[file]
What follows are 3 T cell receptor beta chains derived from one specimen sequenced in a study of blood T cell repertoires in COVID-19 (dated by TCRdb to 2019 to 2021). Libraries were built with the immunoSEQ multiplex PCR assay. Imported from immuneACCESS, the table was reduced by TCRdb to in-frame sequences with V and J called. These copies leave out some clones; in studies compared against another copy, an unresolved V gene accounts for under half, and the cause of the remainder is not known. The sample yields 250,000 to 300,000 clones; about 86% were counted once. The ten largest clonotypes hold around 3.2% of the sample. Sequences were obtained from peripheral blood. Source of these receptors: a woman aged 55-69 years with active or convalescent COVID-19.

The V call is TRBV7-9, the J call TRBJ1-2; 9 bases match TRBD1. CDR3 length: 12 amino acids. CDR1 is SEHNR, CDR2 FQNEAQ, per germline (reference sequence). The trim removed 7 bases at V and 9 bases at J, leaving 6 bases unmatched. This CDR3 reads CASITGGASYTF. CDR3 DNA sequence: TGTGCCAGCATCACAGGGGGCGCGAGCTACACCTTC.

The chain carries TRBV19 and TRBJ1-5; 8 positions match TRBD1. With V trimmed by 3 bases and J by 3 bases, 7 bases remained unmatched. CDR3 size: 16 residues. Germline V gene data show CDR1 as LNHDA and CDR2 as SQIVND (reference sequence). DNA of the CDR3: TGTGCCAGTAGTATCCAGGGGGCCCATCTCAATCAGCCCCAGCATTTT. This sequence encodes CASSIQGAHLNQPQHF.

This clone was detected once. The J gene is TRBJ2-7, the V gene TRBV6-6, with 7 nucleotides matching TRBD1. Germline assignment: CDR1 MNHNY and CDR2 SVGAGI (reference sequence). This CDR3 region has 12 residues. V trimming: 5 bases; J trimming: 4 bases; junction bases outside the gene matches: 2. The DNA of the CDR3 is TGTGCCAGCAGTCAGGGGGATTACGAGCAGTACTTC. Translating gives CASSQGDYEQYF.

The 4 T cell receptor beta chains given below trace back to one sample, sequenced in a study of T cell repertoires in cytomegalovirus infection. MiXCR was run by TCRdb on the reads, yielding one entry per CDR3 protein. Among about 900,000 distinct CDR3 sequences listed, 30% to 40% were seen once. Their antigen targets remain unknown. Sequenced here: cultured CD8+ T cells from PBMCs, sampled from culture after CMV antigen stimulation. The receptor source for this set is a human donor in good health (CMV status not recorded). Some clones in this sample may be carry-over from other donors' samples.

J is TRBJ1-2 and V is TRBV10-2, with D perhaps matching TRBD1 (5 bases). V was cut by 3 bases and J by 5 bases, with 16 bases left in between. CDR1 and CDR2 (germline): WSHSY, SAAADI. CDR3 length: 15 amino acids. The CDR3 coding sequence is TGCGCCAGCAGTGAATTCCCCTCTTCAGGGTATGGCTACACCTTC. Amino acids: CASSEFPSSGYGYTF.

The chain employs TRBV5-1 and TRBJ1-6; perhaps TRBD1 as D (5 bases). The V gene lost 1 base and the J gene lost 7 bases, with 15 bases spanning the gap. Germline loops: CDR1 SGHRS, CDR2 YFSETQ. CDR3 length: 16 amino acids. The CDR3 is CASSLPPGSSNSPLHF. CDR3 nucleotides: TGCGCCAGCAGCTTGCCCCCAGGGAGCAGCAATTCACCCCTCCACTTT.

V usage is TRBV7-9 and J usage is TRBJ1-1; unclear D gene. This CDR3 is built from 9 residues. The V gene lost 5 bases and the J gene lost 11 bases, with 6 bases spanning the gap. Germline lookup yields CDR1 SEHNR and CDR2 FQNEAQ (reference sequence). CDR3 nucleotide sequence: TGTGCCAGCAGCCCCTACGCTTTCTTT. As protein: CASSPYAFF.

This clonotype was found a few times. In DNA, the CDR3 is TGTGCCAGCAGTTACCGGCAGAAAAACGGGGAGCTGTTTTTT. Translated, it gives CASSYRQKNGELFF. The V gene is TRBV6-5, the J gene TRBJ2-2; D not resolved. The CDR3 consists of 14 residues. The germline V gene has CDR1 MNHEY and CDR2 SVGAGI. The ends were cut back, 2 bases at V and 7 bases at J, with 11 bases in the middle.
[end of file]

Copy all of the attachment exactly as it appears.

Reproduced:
What follows are 3 T cell receptor beta chains derived from one specimen sequenced in a study of blood T cell repertoires in COVID-19 (dated by TCRdb to 2019 to 2021). Libraries were built with the immunoSEQ multiplex PCR assay. Imported from immuneACCESS, the table was reduced by TCRdb to in-frame sequences with V and J called. These copies leave out some clones; in studies compared against another copy, an unresolved V gene accounts for under half, and the cause of the remainder is not known. The sample yields 250,000 to 300,000 clones; about 86% were counted once. The ten largest clonotypes hold around 3.2% of the sample. Sequences were obtained from peripheral blood. Source of these receptors: a woman aged 55-69 years with active or convalescent COVID-19.

The V call is TRBV7-9, the J call TRBJ1-2; 9 bases match TRBD1. CDR3 length: 12 amino acids. CDR1 is SEHNR, CDR2 FQNEAQ, per germline (reference sequence). The trim removed 7 bases at V and 9 bases at J, leaving 6 bases unmatched. This CDR3 reads CASITGGASYTF. CDR3 DNA sequence: TGTGCCAGCATCACAGGGGGCGCGAGCTACACCTTC.

The chain carries TRBV19 and TRBJ1-5; 8 positions match TRBD1. With V trimmed by 3 bases and J by 3 bases, 7 bases remained unmatched. CDR3 size: 16 residues. Germline V gene data show CDR1 as LNHDA and CDR2 as SQIVND (reference sequence). DNA of the CDR3: TGTGCCAGTAGTATCCAGGGGGCCCATCTCAATCAGCCCCAGCATTTT. This sequence encodes CASSIQGAHLNQPQHF.

This clone was detected once. The J gene is TRBJ2-7, the V gene TRBV6-6, with 7 nucleotides matching TRBD1. Germline assignment: CDR1 MNHNY and CDR2 SVGAGI (reference sequence). This CDR3 region has 12 residues. V trimming: 5 bases; J trimming: 4 bases; junction bases outside the gene matches: 2. The DNA of the CDR3 is TGTGCCAGCAGTCAGGGGGATTACGAGCAGTACTTC. Translating gives CASSQGDYEQYF.

The 4 T cell receptor beta chains given below trace back to one sample, sequenced in a study of T cell repertoires in cytomegalovirus infection. MiXCR was run by TCRdb on the reads, yielding one entry per CDR3 protein. Among about 900,000 distinct CDR3 sequences listed, 30% to 40% were seen once. Their antigen targets remain unknown. Sequenced here: cultured CD8+ T cells from PBMCs, sampled from culture after CMV antigen stimulation. The receptor source for this set is a human donor in good health (CMV status not recorded). Some clones in this sample may be carry-over from other donors' samples.

J is TRBJ1-2 and V is TRBV10-2, with D perhaps matching TRBD1 (5 bases). V was cut by 3 bases and J by 5 bases, with 16 bases left in between. CDR1 and CDR2 (germline): WSHSY, SAAADI. CDR3 length: 15 amino acids. The CDR3 coding sequence is TGCGCCAGCAGTGAATTCCCCTCTTCAGGGTATGGCTACACCTTC. Amino acids: CASSEFPSSGYGYTF.

The chain employs TRBV5-1 and TRBJ1-6; perhaps TRBD1 as D (5 bases). The V gene lost 1 base and the J gene lost 7 bases, with 15 bases spanning the gap. Germline loops: CDR1 SGHRS, CDR2 YFSETQ. CDR3 length: 16 amino acids. The CDR3 is CASSLPPGSSNSPLHF. CDR3 nucleotides: TGCGCCAGCAGCTTGCCCCCAGGGAGCAGCAATTCACCCCTCCACTTT.

V usage is TRBV7-9 and J usage is TRBJ1-1; unclear D gene. This CDR3 is built from 9 residues. The V gene lost 5 bases and the J gene lost 11 bases, with 6 bases spanning the gap. Germline lookup yields CDR1 SEHNR and CDR2 FQNEAQ (reference sequence). CDR3 nucleotide sequence: TGTGCCAGCAGCCCCTACGCTTTCTTT. As protein: CASSPYAFF.

This clonotype was found a few times. In DNA, the CDR3 is TGTGCCAGCAGTTACCGGCAGAAAAACGGGGAGCTGTTTTTT. Translated, it gives CASSYRQKNGELFF. The V gene is TRBV6-5, the J gene TRBJ2-2; D not resolved. The CDR3 consists of 14 residues. The germline V gene has CDR1 MNHEY and CDR2 SVGAGI. The ends were cut back, 2 bases at V and 7 bases at J, with 11 bases in the middle.